Synopses & Reviews
andquot;If you are looking for a bracing alternative vision of physics built from the ground up, Smolin's Time Reborn will take you to the mountaintop.andquot; andmdash; NPR
What is time?
Itandrsquo;s the sort of question we rarely ask because it seems so obvious. And yet, to a physicist, time is simply a human construct and an illusion. If you could somehow get outside the universe and observe it from there, you would see that every moment has always existed and always will. Lee Smolin disagrees, and in Time Reborn he lays out the case why.
Recent developments in physics and cosmology point toward the reality of time and the openness of the future. Smolinandrsquo;s groundbreaking theory postulates that physical laws can evolve over time and the future is not yet determined. Newtonandrsquo;s fundamental laws may not remain so fundamental. Time Reborn serves as a popular primer and investigation of time, both what it is and how the true nature of it impacts our world.
andquot;He challenges not only Einsteinandrsquo;s relativity, but also the very notion of natural laws as immutable truths.andquot; andmdash; Economist
andldquo;One of the essential books of the twenty-first century . . . Smolin provides a much-needed dose of clarity about time, with implications that go far beyond physics to economics, politics, and personal philosophy.andrdquo; andmdash; Jaron Lanier, author of You Are Not a Gadget
“Science has a battle for hearts and minds on its hands….How good it feels to have Lisa Randalls unusual blend of top flight science, clarity, and charm on our side.”
“Dazzling ideas….Read this book today to understand the science of tomorrow.”
The bestselling author of Warped Passages, one of Time magazines “100 Most Influential People in the World,” and one of Esquires “75 Most Influential People of the 21st Century,” Lisa Randall gives us an exhilarating overview of the latest ideas in physics and offers a rousing defense of the role of science in our lives. Featuring fascinating insights into our scientific future born from the authors provocative conversations with Nate Silver, David Chang, and Scott Derrickson, Knocking on Heavens Door is eminently readable, one of the most important popular science books of this or any year. It is a necessary volume for all who admire the work of Stephen Hawking, Michio Kaku, Brian Greene, Simon Singh, and Carl Sagan; for anyone curious about the workings and aims of the Large Hadron Collider, the biggest and most expensive machine ever built by mankind; for those who firmly believe in the importance of science and rational thought; and for anyone interested in how the Universe began…and how it might ultimately end.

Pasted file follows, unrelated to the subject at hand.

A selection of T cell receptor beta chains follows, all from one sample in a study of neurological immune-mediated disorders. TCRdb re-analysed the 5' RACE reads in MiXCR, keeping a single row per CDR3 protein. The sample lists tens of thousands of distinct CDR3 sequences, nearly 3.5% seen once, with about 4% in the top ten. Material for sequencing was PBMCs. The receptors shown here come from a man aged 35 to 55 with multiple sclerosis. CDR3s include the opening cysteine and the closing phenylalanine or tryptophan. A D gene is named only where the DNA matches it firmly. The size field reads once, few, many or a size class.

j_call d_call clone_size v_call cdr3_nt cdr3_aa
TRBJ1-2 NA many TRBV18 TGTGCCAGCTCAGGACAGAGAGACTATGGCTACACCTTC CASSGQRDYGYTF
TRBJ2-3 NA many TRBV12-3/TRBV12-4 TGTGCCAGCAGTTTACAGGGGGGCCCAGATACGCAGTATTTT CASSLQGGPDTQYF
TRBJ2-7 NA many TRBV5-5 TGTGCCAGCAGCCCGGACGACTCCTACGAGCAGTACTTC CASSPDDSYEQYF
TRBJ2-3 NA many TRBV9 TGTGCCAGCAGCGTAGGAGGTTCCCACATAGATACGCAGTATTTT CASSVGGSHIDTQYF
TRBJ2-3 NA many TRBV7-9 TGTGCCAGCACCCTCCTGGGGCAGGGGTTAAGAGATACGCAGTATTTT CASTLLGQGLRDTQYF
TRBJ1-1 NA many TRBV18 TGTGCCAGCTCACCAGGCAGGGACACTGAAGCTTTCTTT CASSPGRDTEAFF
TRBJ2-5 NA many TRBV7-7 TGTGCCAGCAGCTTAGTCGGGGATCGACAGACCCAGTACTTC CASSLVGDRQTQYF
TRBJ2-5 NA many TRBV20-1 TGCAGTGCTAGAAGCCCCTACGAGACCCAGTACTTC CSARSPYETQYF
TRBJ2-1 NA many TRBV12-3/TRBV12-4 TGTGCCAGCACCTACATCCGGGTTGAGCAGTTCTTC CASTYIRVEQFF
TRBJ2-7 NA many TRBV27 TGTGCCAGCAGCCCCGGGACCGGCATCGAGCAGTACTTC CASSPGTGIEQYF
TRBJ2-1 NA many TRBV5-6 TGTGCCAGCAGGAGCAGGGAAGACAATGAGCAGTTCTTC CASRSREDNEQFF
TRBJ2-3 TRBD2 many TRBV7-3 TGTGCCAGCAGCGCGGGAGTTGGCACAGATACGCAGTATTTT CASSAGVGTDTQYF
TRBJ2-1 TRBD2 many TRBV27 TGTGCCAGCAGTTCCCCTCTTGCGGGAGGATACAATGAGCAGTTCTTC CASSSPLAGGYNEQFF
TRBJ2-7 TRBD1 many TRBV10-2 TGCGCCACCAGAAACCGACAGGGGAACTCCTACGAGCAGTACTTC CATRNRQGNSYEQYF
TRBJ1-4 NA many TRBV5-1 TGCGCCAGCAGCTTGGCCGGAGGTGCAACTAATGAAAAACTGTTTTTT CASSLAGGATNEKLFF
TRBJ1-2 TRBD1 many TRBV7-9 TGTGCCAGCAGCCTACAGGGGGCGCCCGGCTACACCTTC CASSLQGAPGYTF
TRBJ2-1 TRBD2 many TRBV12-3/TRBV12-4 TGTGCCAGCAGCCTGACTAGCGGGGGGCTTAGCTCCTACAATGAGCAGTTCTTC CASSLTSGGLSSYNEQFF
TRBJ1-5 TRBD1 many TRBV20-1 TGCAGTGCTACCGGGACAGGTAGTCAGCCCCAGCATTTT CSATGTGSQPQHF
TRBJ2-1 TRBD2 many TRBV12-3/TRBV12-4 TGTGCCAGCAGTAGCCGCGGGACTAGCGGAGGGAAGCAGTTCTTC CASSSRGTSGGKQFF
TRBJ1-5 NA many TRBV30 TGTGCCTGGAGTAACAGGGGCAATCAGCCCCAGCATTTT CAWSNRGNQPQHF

One of Time
magazine's 100 most influential people in the world and the bestselling author of Warped Passages
, Lisa Randall is an expert in both particle physics (the study of the smallest objects we know of) and cosmology (the study of the largest). In this, her most recent book, Randall takes us on an amazing tour through the latest developments in physics—including a new preface explaining the thrilling discovery of the Higgs boson—and the theoretical concepts underlying this work.
Knocking on Heaven's Door also explores the role of risk, creativity, uncertainty, beauty, and truth in scientific thinking. Through provocative conversations with leading figures in other fields, including chef David Chang, forecaster Nate Silver, and screenwriter Scott Derrickson, and through reflections on her own work, Randall makes an impassioned argument in defense of science.
One of our foremost thinkers and public intellectuals offers a radical new view of the nature of time, and explores its implications for everything from physics and cosmology to economics and climate change.
About the Author
Lisa Randall studies theoretical particle physics and cosmology at Harvard University, where she is the Frank J. Baird, Jr., Professor of Science and the author of the New York Times Notable Books Knocking on Heaven's Door and Warped Passages. Her work has set her among the most cited and influential theoretical physicists today, and she is a member of the National Academy of Sciences, the American Philosophical Society, and the American Academy of Arts and Sciences. When not solving the problems of the universe, Randall can be found rock climbing, skiing, or contributing to art-science connections. She lives in Cambridge, Massachusetts.